Jul 30, 2013 by Beth Connelly, MS CCC-SLP
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Reading at home Strategies to Help Children Build Language Skills

During the earliest years of life, the brain sets up for learning through the development of language. This foundation has been shown to be the bedrock of school learning and the roadblock to success for many students.

Language is a complex, multidimensional system that supports decoding and comprehension as children learn to read. The formal skills necessary to create mental models of text not only for reading but for following instructions, interpreting stories and content and other higher order skills depend upon language abilities that have been developing since birth.

Baby talk

Talking to children from infancy is key to building language skills. “Baby talk,” aka “ parentese,” is a singsong way of talking to children while exaggerating facial expressions. It is spoken around the world—not just in English-speaking countries—and is stimulating to infants as they map the key sounds and patterns of language.

Daily talk

Parents and caregivers teach children what words mean (“doggie”, “cup”, etc.), how to make new words (i.e. happy, happier, unhappy), how to put words together (i.e. “Ryan went to the corner store” rather than “Ryan went to the store corner”) and what combinations work best in different situations (“May I please have a toy” rather than “Give me that!”- also referred to as pragmatic skills). 

Talking to children about daily activities, such as about how things are the same and different (fun to try at the grocery store), enhances communication skills. Reviewing the days’ activities with children builds language and memory skills as well as sequencing skills. Rhyming and word play help children to begin to break words into sounds which will build into reading skills later on.

Reading with expression

It is important to read to children with expression from an early age. Six-month-old babies can enjoy picture books while they build vocabulary and language comprehension. Pre-school children, age 5, were studied by Mira and Schwanenflugel at the University of Georgia (2013), who found that the degree of expressiveness of the reader has an impact on how much of the story children are to able recall. This affects language processing so necessary for school success.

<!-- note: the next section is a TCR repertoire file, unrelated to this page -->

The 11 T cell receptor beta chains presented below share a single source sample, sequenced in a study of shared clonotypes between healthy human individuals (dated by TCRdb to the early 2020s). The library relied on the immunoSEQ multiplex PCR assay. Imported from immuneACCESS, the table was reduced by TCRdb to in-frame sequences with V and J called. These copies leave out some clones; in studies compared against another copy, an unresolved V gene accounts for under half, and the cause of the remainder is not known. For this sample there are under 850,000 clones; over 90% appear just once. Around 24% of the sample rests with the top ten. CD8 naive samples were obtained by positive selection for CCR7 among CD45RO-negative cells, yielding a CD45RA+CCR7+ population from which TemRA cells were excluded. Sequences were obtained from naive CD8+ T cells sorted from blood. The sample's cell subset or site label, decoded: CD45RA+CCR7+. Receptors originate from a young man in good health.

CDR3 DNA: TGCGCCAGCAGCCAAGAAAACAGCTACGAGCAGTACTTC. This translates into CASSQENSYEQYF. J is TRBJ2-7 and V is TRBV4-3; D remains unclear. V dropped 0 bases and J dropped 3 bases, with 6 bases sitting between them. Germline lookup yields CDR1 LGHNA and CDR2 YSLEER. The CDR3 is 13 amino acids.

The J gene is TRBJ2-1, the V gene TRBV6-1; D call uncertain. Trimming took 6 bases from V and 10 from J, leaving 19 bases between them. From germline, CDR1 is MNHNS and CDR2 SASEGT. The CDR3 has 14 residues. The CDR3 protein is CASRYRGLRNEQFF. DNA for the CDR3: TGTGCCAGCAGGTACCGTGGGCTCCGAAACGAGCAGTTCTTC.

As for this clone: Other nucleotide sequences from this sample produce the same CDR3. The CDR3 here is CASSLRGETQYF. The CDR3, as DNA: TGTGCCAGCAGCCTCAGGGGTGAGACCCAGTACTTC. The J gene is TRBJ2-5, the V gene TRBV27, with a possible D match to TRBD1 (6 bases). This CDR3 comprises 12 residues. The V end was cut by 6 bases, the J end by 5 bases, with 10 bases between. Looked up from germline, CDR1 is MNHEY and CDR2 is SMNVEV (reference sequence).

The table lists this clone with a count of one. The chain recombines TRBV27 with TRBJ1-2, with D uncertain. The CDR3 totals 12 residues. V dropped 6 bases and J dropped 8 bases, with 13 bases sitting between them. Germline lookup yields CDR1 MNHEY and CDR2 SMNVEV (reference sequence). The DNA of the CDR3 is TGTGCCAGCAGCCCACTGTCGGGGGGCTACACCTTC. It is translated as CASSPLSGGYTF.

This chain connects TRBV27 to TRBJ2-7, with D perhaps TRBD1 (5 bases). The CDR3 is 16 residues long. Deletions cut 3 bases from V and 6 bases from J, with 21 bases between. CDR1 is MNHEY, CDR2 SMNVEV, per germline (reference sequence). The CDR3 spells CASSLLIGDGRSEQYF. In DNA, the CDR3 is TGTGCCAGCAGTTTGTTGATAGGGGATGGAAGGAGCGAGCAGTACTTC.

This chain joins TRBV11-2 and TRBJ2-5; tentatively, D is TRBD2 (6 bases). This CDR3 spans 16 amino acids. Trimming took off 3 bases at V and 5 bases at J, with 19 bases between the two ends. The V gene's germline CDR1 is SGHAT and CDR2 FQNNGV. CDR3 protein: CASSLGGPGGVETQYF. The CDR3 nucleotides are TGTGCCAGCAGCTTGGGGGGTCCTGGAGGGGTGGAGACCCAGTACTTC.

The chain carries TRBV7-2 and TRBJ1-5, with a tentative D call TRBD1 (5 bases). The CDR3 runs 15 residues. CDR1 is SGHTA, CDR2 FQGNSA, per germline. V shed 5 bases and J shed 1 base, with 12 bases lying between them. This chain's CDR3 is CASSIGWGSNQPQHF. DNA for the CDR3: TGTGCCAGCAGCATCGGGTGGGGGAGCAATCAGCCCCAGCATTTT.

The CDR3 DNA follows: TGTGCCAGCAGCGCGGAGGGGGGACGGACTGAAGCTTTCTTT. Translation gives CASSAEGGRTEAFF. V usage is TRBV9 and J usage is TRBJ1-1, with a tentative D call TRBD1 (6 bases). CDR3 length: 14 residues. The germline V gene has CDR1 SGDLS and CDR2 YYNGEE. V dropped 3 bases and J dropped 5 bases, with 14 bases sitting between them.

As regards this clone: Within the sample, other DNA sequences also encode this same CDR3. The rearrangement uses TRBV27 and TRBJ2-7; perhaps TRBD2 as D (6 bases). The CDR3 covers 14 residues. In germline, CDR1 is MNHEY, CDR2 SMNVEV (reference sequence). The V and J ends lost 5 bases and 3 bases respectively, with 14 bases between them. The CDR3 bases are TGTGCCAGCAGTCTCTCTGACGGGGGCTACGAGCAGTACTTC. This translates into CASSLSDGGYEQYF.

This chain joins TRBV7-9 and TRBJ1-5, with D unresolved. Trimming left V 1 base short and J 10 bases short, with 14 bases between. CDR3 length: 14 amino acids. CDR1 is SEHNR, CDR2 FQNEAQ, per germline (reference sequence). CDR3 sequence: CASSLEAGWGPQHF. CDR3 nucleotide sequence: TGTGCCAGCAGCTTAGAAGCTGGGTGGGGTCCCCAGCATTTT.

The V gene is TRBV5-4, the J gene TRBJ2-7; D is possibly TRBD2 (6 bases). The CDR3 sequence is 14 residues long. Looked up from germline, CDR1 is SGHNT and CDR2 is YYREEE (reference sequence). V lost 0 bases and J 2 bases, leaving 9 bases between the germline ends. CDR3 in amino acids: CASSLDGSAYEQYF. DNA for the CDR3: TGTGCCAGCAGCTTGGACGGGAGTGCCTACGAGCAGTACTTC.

7 Strategies to work on at home and in pre-school

Parents and early childhood educators can help young children build language skills with simple and fun activities that fit naturally into the day:

  1. Use parentese with very young children in the home and classroom
  2. Talk to children during daily events and activities to build vocabulary and language structure
  3. Play! Initiate and encourage active engagement with the environment
  4. Model reading with expression
  5. Read age-appropriate texts aloud on a regular basis
  6. Engage children in discussion and provide opportunities for problem solving
  7. Model turn-taking and discourse, essential pragmatic skills for social and academic success

Avoid or reduce exposure to TV—even educational programming—in favor of person-to-person interaction. Helping young children build strong language skills is fun, and it’s also one of the most important things parents and educators can do to establish the necessary foundation for success in school and in life.

Reference:

Mira W.A., & Schwanenflugel P.J. (2013). The impact of reading expressiveness on the listening comprehension of storybooks by prekindergarten children. Language, Speech, and Hearing Services in Schools. 44(2), 183-94. doi: 10.1044/0161-1461(2012/11-0073)

Related reading:

The Speech and Language Connection: The Nursery Rhyme Effect (Part 1)

The Speech and Language Connection: The Nursery Rhyme Effect (Part 2)